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I agree with many that unions have played an important role in the history of labor relations in the US. They still do.
I have nine years of experience in custom residential audio/video. Vendor training and real-world experience with brands like Krell, Sunfire, Adcom, B & K, JM Labs, Revel, B & W, KEF, Martin Logan, Monitor Audio, Velodyne, Runco, Faroudja, DVDO, Kaleidescape, McIntosh, Meridian, Lutron, Crestron, AMX, RTI, URC, Pronto Pro, and Elan. I hold advanced certifications for configuring (I don't call it programming) RTI and URC controls.
I also have limited experience in commercial projects, from restaurants to MDUs.
In a startup company, I was the project manager, as well as the qualifying party for the contractor's license. In an established company, I'm the lead technician, installer, and assistant programmer. I've made up to $34/hr, and I feel lucky to be making $20/hr in this ecomony.
Putting a lot of bumpers on a car is hard work. I don't think anyone can justify $20/hr for that work today. Maybe in 1990, but not now.

My best friend is a field rep for the leading power turbine manufacturer in the US. He's not union. He's making low six figures. He goes on and on about how union electricians, pipefitters, welders, elevator operators, and other union workers are delaying his schedule, to the tune of way more than an hour a day. He spends a lot of his time sitting around on job sites, waiting for these 'professionals', and the waiting amounts to literally more than half of his paid hours. He's told me stories about the substandard work ethics of union employees that surpass anything in this thread so far, but I don't want to retell them from the 3rd person's perspective.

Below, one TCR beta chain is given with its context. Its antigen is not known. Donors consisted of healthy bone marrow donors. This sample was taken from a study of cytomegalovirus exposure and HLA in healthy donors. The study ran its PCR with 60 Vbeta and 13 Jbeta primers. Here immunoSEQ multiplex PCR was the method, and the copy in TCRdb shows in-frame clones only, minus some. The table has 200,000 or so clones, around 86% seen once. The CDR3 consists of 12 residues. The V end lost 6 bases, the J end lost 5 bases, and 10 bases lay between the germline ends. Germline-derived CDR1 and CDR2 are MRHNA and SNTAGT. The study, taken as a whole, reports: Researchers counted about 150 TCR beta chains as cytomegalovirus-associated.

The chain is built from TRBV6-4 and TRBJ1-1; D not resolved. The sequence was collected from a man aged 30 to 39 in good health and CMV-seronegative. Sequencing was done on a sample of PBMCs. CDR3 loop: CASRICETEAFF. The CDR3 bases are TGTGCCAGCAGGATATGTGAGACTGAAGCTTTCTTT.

I can see both sides of this story. I think unions have been, and still are, critical to protect the US labor force, but I think they've evolved far past the point of being beneficial to the competitive ability of American corporations. I have no idea what needs to be done to reign them in, but I know that abolishing them would bring us down the level of the worst communist nations on earth. All I can say is they can't continue to survive the way they are.
Artificial intelligence is no match for natural stupidity.
Post 43 made on Tuesday April 10, 2012 at 07:19
Hasbeen
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You guys act like $20 per hour is alot of money.  It's $42,000 per year.   You guys act like these guys are floating around on Yachts.  

And as I and Fiasco mentioned.  They don't make $20. per hr.  Tier II employees make $17.00 per hr.  That's $35,000 per yr.   

Poverty line for a family of 4 (2 parents, 2 kids)  is $22,500.  

The difference between 35,000 and 22,500 is $12,500. 

That difference per week = $240.  

That's before taxes.   Not alot of money
That would be a better solution. But the client's two sons disagree. And they know more than me because they work in finance. -Fins 2013.
Post 44 made on Tuesday April 10, 2012 at 08:34
theKevin
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I only mentioned $20/hr because someone mentioned it earlier in reference to UAW workers, and because it's my current wage. It took a lot of time for me to get where I am, and I've taken a significant pay cut in order to keep working in a down economy. The economy is what it is. I'm not floating on a yacht, I'd like to buy a decent sport bike for $2,000 next month.
Artificial intelligence is no match for natural stupidity.
Post 45 made on Tuesday April 10, 2012 at 11:13
Fiasco
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On April 10, 2012 at 08:34, theKevin said...
I only mentioned $20/hr because someone mentioned it earlier in reference to UAW workers, and because it's my current wage. It took a lot of time for me to get where I am, and I've taken a significant pay cut in order to keep working in a down economy. The economy is what it is. I'm not floating on a yacht, I'd like to buy a decent sport bike for $2,000 next month.

Do you enjoy what you do?

Tier 2 started @ $14 an hour. I think they got bumped to $16 last contract.

I keep seeing bumpers mentioned. Think you want to install 600 of them a shift? Think you could?

Again, it's a special kind of hell you can't possibly comprehend unless you have done it.